Race to restore power to 1.5 million after Hurricane Beryl as dangerous heatwave continues

HOUSTON — More than 1.5 million customers in Texas remained without power Wednesday afternoon, leaving many without air conditioning during a dangerous heat wave 48 hours after Hurricane Beryl made landfall on the Gulf Coast.

And the Midwest and Northeast are bracing for heavy rain, flooding, thunderstorms and possible tornadoes as Beryl moves further north.

The National Weather Service office in Houston reported: “With power outages still occurring in southeast Texas, the lack of air conditioning will increase the risk of heat-related illness as temperatures soar to over 95 degrees Fahrenheit.”

The heat index, a measure of how warm it feels and takes into account humidity, will hit 106 on Wednesday, the report said. People are urged to keep an eye on family members and pets and limit outdoor activities. Cooling centers have opened across Houston.

Lakewood Church staff distribute water and operate a cooling station in Houston on Tuesday.Eric Gay / AP

Melissa Hunziker of Houston can barely handle the heat without power: “Our house is actually pretty cool right now, but we know that will change soon.”

“We have a portable fan that runs on batteries. That helped last night, but we probably won’t stay another night,” she said.

It’s not just the power shortage that’s been difficult to resolve, but also the loss of mobile connectivity, making emergency information difficult to access, Hunziker said.

Kassie Rieger and Keaton Cravens were in Houston to help those in need. “We just hope that people stay safe and do what they can to help their neighbors,” Rieger told NBC News.

CenterPoint Energy, the main utility for the greater Houston area, said in a statement Wednesday that it has restored power to 914,000 customers since Beryl arrived, about 40% of the total number of customers affected.

More than half of Harris County’s 2.1 million utility customers were without power as of Tuesday afternoon, the company’s online tracker showed. Key elements of CenterPoint’s energy system remained intact, the statement said, including transmission towers and substations.

Energy workers repair power lines after Hurricane Beryl on Tuesday in Galveston, Texas, about 50 miles (80 kilometers) from Houston.Danielle Villasana / The Washington Post via Getty Images

“We have made significant progress and exceeded customer recovery efforts following Hurricane Ike, but much important work remains, particularly in the hardest hit areas where the work will be more complex and time-consuming,” said Lynnae Wilson, senior vice president of the company’s Electric Business division.

Houston Mayor John Whitmire told a news conference Tuesday that traffic lights were down across the city and urged people to stay home as much as possible after dark.

“Right behind public safety is restoring city and county services with the highest priority for power and energy. We are doing everything we can to make sure your electricity is restored,” he said.

Houston Police Chief Larry J. Satterwhite told the same news conference that officers had received more than 100 reports of suspected carbon monoxide leaks, and that they were dealing with downed gas and power lines. He warned that some trees and power lines that have not yet fallen could do so in the coming days.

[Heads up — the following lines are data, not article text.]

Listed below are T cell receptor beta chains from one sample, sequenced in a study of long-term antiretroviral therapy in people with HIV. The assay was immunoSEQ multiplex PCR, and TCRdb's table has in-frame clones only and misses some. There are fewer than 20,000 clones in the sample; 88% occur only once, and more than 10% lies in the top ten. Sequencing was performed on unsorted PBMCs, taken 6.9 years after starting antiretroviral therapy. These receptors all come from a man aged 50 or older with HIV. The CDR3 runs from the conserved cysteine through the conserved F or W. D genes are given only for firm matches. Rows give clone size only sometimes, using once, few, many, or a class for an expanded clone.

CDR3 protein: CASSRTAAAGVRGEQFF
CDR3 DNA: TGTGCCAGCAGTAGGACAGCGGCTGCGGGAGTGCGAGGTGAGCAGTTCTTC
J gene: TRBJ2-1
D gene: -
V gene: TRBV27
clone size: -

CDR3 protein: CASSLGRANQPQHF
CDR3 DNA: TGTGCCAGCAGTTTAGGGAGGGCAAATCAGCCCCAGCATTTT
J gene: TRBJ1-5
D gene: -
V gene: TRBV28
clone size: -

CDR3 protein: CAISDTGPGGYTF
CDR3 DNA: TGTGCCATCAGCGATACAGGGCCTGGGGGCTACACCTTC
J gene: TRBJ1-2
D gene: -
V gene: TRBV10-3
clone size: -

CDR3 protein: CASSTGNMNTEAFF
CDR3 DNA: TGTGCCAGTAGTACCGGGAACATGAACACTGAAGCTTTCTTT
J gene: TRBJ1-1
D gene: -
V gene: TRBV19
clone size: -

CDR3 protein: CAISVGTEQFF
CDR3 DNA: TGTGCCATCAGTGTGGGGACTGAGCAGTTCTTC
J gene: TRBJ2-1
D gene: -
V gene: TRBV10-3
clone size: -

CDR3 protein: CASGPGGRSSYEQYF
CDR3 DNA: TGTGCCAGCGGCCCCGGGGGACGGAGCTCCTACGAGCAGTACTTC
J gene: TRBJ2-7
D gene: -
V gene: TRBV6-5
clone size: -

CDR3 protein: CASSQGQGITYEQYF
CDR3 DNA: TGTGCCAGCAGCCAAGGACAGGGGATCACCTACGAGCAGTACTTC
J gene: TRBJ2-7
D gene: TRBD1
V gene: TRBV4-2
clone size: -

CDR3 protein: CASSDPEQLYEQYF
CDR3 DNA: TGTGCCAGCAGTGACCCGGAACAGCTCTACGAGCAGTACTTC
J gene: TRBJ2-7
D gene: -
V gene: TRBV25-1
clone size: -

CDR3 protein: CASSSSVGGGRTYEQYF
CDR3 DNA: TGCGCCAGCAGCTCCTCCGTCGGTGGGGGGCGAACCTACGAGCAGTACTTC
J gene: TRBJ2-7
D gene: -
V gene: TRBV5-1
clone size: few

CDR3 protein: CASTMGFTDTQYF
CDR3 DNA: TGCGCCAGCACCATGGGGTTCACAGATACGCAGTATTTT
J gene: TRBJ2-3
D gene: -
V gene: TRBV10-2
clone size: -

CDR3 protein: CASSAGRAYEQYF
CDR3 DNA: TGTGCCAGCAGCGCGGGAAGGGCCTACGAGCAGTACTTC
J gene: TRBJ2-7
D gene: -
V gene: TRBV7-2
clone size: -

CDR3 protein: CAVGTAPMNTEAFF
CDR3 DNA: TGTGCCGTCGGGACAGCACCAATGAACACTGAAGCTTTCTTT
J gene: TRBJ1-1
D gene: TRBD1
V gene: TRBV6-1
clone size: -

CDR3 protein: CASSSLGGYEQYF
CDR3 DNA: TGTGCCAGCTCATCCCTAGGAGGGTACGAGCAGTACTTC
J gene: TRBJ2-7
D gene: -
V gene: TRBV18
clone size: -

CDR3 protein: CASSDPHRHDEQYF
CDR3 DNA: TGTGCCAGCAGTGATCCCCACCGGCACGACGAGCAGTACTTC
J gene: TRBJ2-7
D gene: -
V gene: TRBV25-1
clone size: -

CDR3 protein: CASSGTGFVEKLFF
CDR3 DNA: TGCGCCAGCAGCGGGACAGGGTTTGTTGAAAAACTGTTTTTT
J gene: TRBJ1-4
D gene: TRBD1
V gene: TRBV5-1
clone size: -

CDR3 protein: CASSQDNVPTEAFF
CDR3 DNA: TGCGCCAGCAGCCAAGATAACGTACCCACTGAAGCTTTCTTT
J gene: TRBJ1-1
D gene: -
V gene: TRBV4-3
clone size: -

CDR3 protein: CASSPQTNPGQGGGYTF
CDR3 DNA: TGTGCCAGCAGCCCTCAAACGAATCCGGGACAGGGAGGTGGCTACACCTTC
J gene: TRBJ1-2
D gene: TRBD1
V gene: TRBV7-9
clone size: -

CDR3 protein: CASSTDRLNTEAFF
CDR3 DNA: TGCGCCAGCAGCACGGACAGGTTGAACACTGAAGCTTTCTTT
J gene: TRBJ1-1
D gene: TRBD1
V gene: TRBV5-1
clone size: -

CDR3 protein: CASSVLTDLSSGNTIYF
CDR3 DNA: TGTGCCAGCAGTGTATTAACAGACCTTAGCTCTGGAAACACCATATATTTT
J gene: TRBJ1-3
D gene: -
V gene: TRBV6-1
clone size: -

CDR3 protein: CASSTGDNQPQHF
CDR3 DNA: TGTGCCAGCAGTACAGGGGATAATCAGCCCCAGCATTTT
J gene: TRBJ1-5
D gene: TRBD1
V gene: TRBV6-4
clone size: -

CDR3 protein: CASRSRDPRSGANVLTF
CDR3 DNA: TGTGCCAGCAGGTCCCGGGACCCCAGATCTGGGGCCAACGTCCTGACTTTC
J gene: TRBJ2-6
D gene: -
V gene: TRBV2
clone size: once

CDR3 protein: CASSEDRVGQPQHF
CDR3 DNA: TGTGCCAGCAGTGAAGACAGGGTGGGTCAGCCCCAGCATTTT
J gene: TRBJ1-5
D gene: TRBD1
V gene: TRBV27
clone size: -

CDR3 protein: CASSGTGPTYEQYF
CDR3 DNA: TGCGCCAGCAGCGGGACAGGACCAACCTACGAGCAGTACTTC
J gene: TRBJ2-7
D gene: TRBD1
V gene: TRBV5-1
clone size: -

Houston is battling dangerous heat as more than 2 million homes and businesses in the region remain without power.Mark Felix/Bloomberg via Getty Images

Beryl is now a post-tropical cyclone and continues to move northward through the Midwest. As a result, flood warnings and advisories have been issued for parts of Illinois, northern Indiana, and southern Michigan, as well as the interior Northeast, including central and northern New York, Vermont, New Hampshire, and Maine.

Beryl’s maximum sustained winds have dropped to 30 mph (48 kph), but rain amounts of at least 2 to 4 inches (5 to 10 cm) are still expected. There is also a chance of tornadoes in New York City on Wednesday.

About 2 million people are at risk of severe thunderstorms in northern Pennsylvania and southern New Jersey on Wednesday.

At least 10 people have died in the United States since Beryl made landfall on Monday, many of them when trees fell on their homes amid widespread flooding and disruption.

Lt. Gov. Dan Patrick said at a news conference Wednesday that most of the deaths in Texas occurred in the Greater Houston area and Harris County, including some drownings and carbon monoxide poisonings.

The city of Houston reported a shortage of ambulances, Nim Kidd, the head of the Texas Division of Emergency Management, said at the news conference. The agency sent 25 extra ambulances to help with 911 calls and sent extra paramedics to hospital emergency rooms overnight.

The Houston Airport System also said Wednesday it was dealing with runway repairs and limited staffing as a result of Beryl, amid a busy summer travel season.

A large tree breaks off after Hurricane Beryl in Houston. Reginald Mathalone / NurPhoto via AP

“Our hearts grieve for all Texans affected by Hurricane Beryl, including our fellow Texans who tragically lost their lives or were injured,” Texas Gov. Greg Abbott, who is on a diplomatic trip, said in a statement Tuesday. “We also remain in contact with electric providers regarding the need to quickly restore power,” he added.

President Joe Biden has declared a major disaster for the federal government, which will cover up to 75% of the costs of cleaning up debris and other emergency measures.

Social media footage from Houston shows homes destroyed by falling trees.

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